Party Time


The revolution by the American colonists was just about over. The revolt had begun with a number of successes. When those victories failed to get the Coercive Acts, stamp tax, quartering of soldiers, and takeover of the courts rescinded by the British Parliament, the cry for rights changed into a demand for independence. But just as the Continental Congress passed the Declaration of Independence in July 1776, the tide turned.

On July 4, the first 10,000 of 30,000 veteran soldiers were carried to New York City by the Royal Navy. These were veteran red-coats who had conquered India, parts of China, a good portion of Africa, and the rest of the British empire. Lord Howe and his experienced regulars quickly won three battles and drove Washington’s army from the colony’s largest and most important city. Washington was driven from New York and then New Jersey. His army was broken and supplies were dwindling. Only the onset of winter forced Howe to go into winter quarters and allowed the rebels to escape to a primitive camp at Valley Forge, Pennsylvania.

Many of the soldiers at Valley Forge had enlisted with Washington after his capture of Boston that last spring. After months of defeat and retreat their morale was beyond poor. Desertion was a problem and hard to prevent. There seemed little risk in deserting a rebel army that was close to total defeat. The risk of staying with it and being punished by the victorious crown seemed a greater threat.

No one wanted to back a loser. The financiers of the revolution risked retaliation that included loss of their wealth and even hanging. The price was too high when defeat seemed all but certain. So the revolution’s finances and credit were disappearing. The soldiers at Valley Forge were short everything from food to clothing.

The British, warm and comfortable in the nearby cities, expected there would not even be any more fighting. By the spring, what little remained of the colonial army was expected to dissolve. They were almost right. That might well have been the case if one of their most experienced officers had not handed the colonials a victory that restored their morale and changed the entire face of the war.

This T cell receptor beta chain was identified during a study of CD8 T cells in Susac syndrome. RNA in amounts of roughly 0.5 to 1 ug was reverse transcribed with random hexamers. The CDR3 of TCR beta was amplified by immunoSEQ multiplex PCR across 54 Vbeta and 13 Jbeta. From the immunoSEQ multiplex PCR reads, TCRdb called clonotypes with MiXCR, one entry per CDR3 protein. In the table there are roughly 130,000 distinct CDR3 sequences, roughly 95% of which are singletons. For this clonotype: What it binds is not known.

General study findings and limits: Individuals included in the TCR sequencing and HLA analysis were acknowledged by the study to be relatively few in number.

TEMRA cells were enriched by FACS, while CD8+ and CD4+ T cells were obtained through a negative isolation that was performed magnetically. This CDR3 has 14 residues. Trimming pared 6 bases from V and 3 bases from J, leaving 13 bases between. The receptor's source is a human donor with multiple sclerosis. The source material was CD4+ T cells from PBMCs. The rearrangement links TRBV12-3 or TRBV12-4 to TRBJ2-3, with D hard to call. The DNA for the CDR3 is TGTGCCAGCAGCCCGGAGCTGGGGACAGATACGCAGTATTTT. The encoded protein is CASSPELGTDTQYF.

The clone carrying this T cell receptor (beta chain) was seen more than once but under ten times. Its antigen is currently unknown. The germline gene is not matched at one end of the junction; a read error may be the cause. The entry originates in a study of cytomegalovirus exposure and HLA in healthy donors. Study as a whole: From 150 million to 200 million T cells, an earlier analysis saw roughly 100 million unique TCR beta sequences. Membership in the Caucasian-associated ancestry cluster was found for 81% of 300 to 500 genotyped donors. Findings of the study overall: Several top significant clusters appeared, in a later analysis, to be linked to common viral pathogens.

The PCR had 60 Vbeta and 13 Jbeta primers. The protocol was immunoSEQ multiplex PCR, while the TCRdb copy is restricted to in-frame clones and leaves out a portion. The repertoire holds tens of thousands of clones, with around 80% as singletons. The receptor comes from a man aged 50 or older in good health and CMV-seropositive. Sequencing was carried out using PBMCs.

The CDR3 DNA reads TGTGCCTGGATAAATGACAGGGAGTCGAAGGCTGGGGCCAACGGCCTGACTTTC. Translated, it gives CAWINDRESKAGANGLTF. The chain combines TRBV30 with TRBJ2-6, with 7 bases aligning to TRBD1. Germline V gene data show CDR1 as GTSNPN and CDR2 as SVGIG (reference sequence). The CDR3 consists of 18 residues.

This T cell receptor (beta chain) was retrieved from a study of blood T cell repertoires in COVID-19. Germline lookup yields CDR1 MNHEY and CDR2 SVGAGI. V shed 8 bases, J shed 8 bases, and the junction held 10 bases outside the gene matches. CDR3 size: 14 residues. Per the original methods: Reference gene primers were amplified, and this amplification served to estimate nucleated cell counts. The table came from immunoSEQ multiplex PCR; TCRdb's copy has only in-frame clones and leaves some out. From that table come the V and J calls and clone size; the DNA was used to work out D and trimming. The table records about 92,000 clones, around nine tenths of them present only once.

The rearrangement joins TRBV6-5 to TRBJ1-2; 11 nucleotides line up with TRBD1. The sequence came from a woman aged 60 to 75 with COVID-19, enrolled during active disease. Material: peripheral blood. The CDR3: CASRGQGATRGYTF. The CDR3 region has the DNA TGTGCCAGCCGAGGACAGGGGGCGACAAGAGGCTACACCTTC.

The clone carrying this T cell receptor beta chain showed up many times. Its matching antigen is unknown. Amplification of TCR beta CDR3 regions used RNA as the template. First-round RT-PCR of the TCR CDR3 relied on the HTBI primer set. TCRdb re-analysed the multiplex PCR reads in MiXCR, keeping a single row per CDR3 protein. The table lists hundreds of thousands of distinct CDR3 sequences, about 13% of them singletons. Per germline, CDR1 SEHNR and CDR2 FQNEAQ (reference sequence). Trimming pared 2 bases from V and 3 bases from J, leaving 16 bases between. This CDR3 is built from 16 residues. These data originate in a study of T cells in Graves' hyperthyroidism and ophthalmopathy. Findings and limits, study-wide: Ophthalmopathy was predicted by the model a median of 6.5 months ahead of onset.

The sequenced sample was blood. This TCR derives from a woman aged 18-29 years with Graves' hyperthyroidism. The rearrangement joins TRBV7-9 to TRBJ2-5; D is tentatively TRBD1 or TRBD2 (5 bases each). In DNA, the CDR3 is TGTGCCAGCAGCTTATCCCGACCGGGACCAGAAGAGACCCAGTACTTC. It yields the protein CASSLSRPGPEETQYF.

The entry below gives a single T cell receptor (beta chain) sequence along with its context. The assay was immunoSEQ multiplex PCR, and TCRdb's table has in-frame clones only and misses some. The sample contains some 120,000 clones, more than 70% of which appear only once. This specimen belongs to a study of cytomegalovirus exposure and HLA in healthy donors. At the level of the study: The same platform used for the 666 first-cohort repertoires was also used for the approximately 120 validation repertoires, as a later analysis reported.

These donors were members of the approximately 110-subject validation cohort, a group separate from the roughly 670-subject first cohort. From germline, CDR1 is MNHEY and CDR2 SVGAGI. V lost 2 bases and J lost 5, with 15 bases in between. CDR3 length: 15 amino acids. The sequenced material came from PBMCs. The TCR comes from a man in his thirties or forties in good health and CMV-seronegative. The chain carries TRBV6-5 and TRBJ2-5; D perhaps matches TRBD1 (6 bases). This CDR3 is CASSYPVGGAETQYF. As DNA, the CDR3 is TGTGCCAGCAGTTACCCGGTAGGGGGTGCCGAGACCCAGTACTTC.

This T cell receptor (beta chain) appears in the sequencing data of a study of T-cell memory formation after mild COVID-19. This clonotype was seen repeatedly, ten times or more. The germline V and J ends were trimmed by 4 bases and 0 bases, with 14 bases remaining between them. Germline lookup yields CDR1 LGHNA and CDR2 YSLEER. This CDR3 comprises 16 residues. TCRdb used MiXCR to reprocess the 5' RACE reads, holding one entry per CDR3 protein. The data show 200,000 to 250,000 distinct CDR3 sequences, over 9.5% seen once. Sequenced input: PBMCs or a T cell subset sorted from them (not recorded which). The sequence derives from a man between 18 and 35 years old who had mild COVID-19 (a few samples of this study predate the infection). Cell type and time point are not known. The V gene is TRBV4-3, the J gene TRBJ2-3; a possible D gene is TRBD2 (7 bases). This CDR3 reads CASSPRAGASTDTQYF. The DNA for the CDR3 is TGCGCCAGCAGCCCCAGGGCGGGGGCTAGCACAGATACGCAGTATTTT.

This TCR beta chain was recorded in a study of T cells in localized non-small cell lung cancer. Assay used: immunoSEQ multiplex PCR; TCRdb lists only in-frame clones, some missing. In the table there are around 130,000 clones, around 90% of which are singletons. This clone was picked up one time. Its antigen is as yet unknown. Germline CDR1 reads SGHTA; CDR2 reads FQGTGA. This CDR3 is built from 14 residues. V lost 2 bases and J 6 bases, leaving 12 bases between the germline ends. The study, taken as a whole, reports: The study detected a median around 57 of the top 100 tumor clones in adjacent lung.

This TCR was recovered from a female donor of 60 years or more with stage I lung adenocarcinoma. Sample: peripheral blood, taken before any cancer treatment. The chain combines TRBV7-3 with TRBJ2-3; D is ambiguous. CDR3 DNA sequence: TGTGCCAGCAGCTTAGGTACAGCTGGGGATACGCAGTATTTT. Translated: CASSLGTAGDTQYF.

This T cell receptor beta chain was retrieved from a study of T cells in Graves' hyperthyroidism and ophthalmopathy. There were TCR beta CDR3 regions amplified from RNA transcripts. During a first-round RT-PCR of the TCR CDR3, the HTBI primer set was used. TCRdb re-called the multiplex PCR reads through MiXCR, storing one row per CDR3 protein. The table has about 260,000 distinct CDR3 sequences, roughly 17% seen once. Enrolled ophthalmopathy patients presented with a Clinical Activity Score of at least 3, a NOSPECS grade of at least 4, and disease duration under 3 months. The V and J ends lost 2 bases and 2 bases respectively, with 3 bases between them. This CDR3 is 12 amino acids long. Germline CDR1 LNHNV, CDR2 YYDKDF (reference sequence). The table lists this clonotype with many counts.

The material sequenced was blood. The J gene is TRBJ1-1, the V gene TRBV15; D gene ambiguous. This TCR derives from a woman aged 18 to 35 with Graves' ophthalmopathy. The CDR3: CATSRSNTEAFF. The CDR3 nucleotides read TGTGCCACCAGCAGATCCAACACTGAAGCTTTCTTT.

In 1776, there was no group more hated than the Hessian regiments. They were used to foraging, which meant taking what they needed, as was typical in European wars. The German soldiers spoke little English. Not being able to communicate, they had little sympathy for the “rebels” and often didn’t bother to determine whether someone was a royalist or a rebel before treating them badly. The Hessians are today often called “mercenaries,” but in reality they were from Hanover and so was the king of England, George III. They were German, not British, and they were not well paid. They were working under their own sovereign as well. So they were not true mercenaries.

Washington needed a victory, but no one in that time fought in the dead of winter. But right across the river were garrisons of the hated Hessian soldiers in their winter quarters. A victory over them would be doubly effective. Today we have often heard about how Washington crossed the Delaware River amid the ice floes and surprised the Hessians, and in hindsight it seemed as if the conclusion was foregone. This is very, very far from the truth.

Actually the plan called for two groups of rebel soldiers to attack across the river. The other failed to make the crossing at all. And the success of Washington’s attack was far from guaranteed. He led 2,400 men, some poorly armed and partially trained, against nearly 1,500 crack troops who would be on the defensive.


The rebels’ only edge would be surprise. To ensure they had this, the river crossing was done in darkness. The problem was that the same darkness and fierce cold that hid them also slowed the crossing. Instead of arriving at Trenton to attack at sunrise on December 26, 1776, the Americans were still marching toward the Hessians. Not all of the local people were rebels. In fact, at this point many were still loyal to the crown. As the army marched down the road toward Trenton in the very early-morning hours, a loyalist farmer realized who they were and hurried off to warn the Hessian commander, Colonel Johann Rall.

The farmer got as far as the colonel’s door. There a guard stopped him and would not budge. Tradition says the colonel was deep into a game of either chess or cards and had left orders not to be disturbed. The farmer hurriedly scrawled a note to Colonel Rall. The note reached the colonel, but was in English. Rather than trying to summon a translator that early and leave his game, the colonel put the warning note, unread, into his pocket. From that point on victory was inevitable. Washington’s 2,400 rebels surprised the Hessians, many of whom were asleep and mostly hungover or still drunk from the prior night’s Christmas celebrations. For the loss of four wounded and no one killed, Washington’s army killed 22 Hessians, wounded 94, and captured almost 1,000; the remaining 400 German soldiers scattered into the countryside. Just as important, Washington captured the food, clothing, and supplies of a well-equipped British regiment.

Had Colonel Rall bothered to read the farmer’s note there is a high probability that the well-trained Hessians would have thrown back any rebel attack. Another defeat, combined with the ending of many of his men’s enlistments, would have broken Washington’s army. The Revolutionary War would have ended with a victory for Lord Howe, and today America might still be a British colony. The world would have been turned upside down.

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